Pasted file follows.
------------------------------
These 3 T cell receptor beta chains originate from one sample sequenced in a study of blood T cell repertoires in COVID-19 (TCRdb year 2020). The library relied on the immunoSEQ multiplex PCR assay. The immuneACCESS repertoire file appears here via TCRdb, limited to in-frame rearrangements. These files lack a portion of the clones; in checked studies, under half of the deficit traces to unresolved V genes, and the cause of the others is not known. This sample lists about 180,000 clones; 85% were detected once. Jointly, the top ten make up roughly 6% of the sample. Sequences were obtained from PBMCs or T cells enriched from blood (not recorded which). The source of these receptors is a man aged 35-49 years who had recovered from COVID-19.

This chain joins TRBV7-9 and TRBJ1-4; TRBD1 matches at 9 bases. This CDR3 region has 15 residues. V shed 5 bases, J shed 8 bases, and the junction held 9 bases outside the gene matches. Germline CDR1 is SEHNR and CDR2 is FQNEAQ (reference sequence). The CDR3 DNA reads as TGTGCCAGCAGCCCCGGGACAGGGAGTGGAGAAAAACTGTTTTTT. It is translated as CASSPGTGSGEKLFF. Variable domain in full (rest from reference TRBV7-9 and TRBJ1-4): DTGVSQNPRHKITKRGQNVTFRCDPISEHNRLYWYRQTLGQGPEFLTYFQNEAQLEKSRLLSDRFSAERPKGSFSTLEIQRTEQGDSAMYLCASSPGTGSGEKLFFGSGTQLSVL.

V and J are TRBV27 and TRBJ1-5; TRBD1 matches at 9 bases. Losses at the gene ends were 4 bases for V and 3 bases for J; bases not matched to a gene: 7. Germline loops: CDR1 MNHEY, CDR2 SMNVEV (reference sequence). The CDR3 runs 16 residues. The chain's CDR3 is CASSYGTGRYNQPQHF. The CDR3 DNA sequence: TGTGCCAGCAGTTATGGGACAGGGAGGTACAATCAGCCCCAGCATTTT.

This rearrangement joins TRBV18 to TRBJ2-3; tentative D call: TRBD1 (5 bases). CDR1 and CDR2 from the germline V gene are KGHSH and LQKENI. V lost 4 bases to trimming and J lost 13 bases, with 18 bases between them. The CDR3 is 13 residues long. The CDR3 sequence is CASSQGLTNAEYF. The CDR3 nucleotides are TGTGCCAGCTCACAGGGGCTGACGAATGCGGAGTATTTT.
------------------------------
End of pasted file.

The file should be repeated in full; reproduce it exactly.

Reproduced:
These 3 T cell receptor beta chains originate from one sample sequenced in a study of blood T cell repertoires in COVID-19 (TCRdb year 2020). The library relied on the immunoSEQ multiplex PCR assay. The immuneACCESS repertoire file appears here via TCRdb, limited to in-frame rearrangements. These files lack a portion of the clones; in checked studies, under half of the deficit traces to unresolved V genes, and the cause of the others is not known. This sample lists about 180,000 clones; 85% were detected once. Jointly, the top ten make up roughly 6% of the sample. Sequences were obtained from PBMCs or T cells enriched from blood (not recorded which). The source of these receptors is a man aged 35-49 years who had recovered from COVID-19.

This chain joins TRBV7-9 and TRBJ1-4; TRBD1 matches at 9 bases. This CDR3 region has 15 residues. V shed 5 bases, J shed 8 bases, and the junction held 9 bases outside the gene matches. Germline CDR1 is SEHNR and CDR2 is FQNEAQ (reference sequence). The CDR3 DNA reads as TGTGCCAGCAGCCCCGGGACAGGGAGTGGAGAAAAACTGTTTTTT. It is translated as CASSPGTGSGEKLFF. Variable domain in full (rest from reference TRBV7-9 and TRBJ1-4): DTGVSQNPRHKITKRGQNVTFRCDPISEHNRLYWYRQTLGQGPEFLTYFQNEAQLEKSRLLSDRFSAERPKGSFSTLEIQRTEQGDSAMYLCASSPGTGSGEKLFFGSGTQLSVL.

V and J are TRBV27 and TRBJ1-5; TRBD1 matches at 9 bases. Losses at the gene ends were 4 bases for V and 3 bases for J; bases not matched to a gene: 7. Germline loops: CDR1 MNHEY, CDR2 SMNVEV (reference sequence). The CDR3 runs 16 residues. The chain's CDR3 is CASSYGTGRYNQPQHF. The CDR3 DNA sequence: TGTGCCAGCAGTTATGGGACAGGGAGGTACAATCAGCCCCAGCATTTT.

This rearrangement joins TRBV18 to TRBJ2-3; tentative D call: TRBD1 (5 bases). CDR1 and CDR2 from the germline V gene are KGHSH and LQKENI. V lost 4 bases to trimming and J lost 13 bases, with 18 bases between them. The CDR3 is 13 residues long. The CDR3 sequence is CASSQGLTNAEYF. The CDR3 nucleotides are TGTGCCAGCTCACAGGGGCTGACGAATGCGGAGTATTTT.